Asked whether the growing number of dangerously hot days could challenge the military’s ability to keep troops in the United States safe while also ensuring mission readiness, the experts gave similar responses: adequate planning is needed.

If we continue to raise awareness and plan accordingly, the troops will be fine, one said. A second expert agreed, stating that the military will do what is necessary to keep people safe. Yet another pointed out that the temperature will have an impact on readiness, but it will also force the military to use creativity to simulate conditions to ensure that the technical aspects of readiness is not diminished. He further stated that the military adjusts to the environment regularly and will reduce the number of days personnel will be able to train outside. He also pointed out that training for heat exposure can be conducted in a controlled environment.

A need for mitigation & adaptation plans in the military

As a follow up to the above question, I asked whether my experts felt that the military should think about the need to develop tools for mitigation–methodologies to reduce the potential for adverse health effects from extreme heat for military personnel, particularly those in basic training.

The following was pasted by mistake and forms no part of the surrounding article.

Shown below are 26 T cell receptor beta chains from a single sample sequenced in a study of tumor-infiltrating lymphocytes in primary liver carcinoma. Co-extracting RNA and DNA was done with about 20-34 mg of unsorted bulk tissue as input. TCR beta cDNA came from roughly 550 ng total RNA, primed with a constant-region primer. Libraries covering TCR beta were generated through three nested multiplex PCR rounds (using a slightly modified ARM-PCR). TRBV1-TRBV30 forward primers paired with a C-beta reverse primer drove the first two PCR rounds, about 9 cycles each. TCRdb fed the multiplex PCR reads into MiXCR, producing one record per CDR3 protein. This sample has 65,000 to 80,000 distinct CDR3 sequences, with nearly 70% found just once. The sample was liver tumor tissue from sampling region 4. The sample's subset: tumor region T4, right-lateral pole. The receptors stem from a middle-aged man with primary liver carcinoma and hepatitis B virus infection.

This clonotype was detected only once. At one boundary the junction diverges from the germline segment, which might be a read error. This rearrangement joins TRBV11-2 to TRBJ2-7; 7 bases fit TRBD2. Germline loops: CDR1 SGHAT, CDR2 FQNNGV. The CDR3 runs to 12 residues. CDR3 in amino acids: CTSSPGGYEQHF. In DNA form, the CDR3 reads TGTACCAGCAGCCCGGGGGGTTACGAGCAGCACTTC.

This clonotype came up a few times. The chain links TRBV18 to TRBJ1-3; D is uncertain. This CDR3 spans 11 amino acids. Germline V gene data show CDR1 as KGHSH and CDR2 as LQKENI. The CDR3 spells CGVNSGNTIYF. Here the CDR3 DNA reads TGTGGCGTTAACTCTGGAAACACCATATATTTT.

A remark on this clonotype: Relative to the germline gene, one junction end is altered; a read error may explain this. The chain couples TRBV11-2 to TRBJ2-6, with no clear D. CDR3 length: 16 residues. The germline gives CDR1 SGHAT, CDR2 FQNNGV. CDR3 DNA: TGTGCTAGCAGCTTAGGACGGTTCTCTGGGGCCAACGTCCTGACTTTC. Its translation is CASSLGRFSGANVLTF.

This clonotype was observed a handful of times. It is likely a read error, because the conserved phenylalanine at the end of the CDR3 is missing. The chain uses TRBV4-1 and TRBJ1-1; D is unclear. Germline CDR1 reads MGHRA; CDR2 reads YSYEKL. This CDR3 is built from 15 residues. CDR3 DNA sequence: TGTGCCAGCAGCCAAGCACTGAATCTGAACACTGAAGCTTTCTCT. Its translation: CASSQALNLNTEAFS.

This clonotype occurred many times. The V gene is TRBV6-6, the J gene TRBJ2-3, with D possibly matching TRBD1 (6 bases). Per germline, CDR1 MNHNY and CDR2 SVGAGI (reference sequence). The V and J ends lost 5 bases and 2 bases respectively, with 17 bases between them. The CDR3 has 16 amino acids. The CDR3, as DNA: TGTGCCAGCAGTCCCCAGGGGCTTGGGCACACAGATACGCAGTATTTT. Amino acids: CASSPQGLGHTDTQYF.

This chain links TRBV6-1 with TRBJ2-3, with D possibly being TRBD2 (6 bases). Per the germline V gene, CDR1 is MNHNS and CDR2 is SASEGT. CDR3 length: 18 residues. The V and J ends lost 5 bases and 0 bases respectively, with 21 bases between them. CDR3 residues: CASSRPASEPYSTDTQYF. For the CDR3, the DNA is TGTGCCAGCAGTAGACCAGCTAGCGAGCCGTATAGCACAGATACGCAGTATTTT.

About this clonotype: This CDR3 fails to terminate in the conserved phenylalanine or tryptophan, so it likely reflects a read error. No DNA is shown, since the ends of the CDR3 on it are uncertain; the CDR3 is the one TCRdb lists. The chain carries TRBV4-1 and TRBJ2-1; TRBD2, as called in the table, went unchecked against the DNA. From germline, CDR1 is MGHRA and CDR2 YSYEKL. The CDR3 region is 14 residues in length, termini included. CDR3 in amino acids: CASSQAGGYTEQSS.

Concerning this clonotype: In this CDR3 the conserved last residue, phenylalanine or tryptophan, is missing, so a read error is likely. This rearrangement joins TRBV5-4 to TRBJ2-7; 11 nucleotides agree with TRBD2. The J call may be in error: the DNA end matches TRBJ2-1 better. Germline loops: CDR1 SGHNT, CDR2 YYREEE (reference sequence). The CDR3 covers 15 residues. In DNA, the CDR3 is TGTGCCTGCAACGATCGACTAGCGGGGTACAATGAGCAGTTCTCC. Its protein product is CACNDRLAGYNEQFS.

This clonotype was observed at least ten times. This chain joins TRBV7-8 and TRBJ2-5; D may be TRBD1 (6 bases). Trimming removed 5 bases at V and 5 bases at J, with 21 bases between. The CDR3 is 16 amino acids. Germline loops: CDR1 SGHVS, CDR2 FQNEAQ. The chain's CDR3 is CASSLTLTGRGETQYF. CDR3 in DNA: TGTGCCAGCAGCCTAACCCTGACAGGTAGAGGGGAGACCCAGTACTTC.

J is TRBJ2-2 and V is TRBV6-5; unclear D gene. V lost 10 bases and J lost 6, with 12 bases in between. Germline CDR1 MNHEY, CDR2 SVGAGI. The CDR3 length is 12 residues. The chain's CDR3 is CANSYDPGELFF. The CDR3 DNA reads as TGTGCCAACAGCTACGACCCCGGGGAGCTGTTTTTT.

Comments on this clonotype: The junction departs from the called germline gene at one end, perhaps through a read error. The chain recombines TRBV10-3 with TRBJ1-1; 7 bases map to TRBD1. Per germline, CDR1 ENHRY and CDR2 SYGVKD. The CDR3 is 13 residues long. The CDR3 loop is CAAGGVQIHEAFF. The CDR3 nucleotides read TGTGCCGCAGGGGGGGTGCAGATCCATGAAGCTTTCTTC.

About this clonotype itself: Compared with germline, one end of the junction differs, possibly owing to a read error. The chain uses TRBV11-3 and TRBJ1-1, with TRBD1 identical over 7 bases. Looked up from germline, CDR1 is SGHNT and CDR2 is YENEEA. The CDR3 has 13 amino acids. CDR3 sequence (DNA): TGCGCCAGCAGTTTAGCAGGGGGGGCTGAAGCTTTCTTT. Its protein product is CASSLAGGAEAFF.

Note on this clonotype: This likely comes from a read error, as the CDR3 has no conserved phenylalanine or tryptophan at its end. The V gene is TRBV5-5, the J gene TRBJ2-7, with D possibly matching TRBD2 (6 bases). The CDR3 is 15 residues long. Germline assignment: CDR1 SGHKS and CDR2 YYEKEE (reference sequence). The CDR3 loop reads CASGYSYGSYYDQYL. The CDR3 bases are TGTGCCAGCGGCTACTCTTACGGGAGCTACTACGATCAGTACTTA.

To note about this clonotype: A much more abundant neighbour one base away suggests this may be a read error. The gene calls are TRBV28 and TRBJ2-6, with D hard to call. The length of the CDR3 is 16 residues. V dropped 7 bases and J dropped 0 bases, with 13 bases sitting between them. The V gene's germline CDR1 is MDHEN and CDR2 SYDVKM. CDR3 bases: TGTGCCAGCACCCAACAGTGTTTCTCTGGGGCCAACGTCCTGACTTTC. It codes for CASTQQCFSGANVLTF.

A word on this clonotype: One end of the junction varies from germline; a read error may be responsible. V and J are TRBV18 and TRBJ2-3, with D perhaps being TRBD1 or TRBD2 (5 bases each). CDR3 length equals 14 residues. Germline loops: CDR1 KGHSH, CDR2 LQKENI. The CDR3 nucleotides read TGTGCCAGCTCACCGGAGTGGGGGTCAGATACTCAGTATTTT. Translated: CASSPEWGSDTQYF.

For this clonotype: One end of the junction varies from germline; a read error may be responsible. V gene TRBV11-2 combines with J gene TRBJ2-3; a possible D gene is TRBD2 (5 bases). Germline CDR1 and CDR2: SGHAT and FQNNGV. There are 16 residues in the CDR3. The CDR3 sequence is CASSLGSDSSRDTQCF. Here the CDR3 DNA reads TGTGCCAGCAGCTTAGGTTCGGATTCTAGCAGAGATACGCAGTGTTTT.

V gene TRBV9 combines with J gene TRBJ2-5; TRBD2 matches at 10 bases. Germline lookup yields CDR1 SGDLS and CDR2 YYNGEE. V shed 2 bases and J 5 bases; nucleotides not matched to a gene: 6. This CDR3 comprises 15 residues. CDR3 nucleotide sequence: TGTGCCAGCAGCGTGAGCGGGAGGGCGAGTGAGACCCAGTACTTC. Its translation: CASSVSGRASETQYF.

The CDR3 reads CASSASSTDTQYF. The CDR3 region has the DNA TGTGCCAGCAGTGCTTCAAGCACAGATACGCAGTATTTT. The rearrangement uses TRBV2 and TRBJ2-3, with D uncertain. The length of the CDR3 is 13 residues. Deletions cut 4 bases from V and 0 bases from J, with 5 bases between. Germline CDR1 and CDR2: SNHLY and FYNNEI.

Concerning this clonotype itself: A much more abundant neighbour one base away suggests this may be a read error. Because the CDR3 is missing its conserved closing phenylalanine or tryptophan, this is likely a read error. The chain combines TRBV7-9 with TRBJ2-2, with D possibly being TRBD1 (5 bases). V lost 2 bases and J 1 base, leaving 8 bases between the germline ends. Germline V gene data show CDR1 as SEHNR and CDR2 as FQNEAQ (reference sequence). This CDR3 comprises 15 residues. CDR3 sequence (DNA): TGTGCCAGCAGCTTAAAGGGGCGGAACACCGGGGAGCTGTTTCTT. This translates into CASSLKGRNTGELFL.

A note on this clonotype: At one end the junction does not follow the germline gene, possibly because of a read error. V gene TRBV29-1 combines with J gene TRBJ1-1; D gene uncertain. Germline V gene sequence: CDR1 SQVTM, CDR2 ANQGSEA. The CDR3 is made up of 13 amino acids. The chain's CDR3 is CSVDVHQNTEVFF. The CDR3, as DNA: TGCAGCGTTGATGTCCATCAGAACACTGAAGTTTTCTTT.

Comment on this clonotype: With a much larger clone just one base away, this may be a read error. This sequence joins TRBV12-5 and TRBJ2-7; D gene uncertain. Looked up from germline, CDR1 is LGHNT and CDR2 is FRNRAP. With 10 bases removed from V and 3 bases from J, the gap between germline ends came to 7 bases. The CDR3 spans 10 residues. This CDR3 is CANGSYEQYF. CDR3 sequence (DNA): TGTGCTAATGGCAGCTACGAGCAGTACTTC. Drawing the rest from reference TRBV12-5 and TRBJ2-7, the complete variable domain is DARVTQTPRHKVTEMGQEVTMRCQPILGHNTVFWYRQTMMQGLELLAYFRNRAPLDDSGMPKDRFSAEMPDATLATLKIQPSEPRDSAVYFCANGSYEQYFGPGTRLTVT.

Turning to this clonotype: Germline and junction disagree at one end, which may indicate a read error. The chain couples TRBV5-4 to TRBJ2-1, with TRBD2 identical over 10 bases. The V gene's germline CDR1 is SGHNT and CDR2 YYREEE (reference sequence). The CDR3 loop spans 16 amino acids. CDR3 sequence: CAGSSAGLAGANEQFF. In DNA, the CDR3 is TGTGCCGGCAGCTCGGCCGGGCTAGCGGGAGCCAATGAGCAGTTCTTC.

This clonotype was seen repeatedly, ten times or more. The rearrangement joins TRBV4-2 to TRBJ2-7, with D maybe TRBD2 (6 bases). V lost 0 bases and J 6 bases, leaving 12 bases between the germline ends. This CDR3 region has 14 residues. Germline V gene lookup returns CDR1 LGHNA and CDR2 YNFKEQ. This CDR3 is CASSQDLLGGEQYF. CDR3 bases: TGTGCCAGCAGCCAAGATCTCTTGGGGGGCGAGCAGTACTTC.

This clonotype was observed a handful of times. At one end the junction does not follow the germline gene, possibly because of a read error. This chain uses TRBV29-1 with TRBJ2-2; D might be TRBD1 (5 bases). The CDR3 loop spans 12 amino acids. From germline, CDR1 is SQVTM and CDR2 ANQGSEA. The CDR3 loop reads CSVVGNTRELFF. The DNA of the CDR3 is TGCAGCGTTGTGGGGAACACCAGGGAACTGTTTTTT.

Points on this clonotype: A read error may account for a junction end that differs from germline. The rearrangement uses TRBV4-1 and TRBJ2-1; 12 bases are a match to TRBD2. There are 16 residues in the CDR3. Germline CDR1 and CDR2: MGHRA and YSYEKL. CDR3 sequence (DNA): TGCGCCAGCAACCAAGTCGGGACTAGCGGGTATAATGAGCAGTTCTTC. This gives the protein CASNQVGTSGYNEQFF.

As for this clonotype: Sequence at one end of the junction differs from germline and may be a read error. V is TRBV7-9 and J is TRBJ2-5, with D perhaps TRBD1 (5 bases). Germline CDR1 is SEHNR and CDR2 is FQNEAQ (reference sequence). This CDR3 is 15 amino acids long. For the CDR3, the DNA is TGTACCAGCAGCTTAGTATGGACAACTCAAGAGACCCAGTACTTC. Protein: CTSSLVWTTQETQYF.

Everyone agreed that mitigation and adaptation actions are necessary. One stated that the military needs to review the current policies and adjust/improve mitigation strategies based on data on heat injury incidence and prevalence and use science to prevent dangerous exposures.

A second expert, pointing out that he went to Navy Boot Camp in 1982 in Great Lakes, IL, stated that when the weather was too hot, the commanding officers made the soldiers in basic training stay inside and they canceled all outdoor activities.

One statement that I found particularly compelling was that, “as the heat index rises, so should the proactive actions of the military to prevent heat injuries, especially with new recruits.”

That expert felt that new recruits should not be exposed to prolonged high temperature until after they have received ALL of their basic training, and that training in hot climates could be conducted after the new recruit received his/her permanent duty station. He further stated that the best training to acclimate a soldier to high temperatures is at the National Training Center (NTC) in Fort Irwin, California.

(Ret.) Major Rodney R. Hankins, Jr., MPH, REHS in Iraq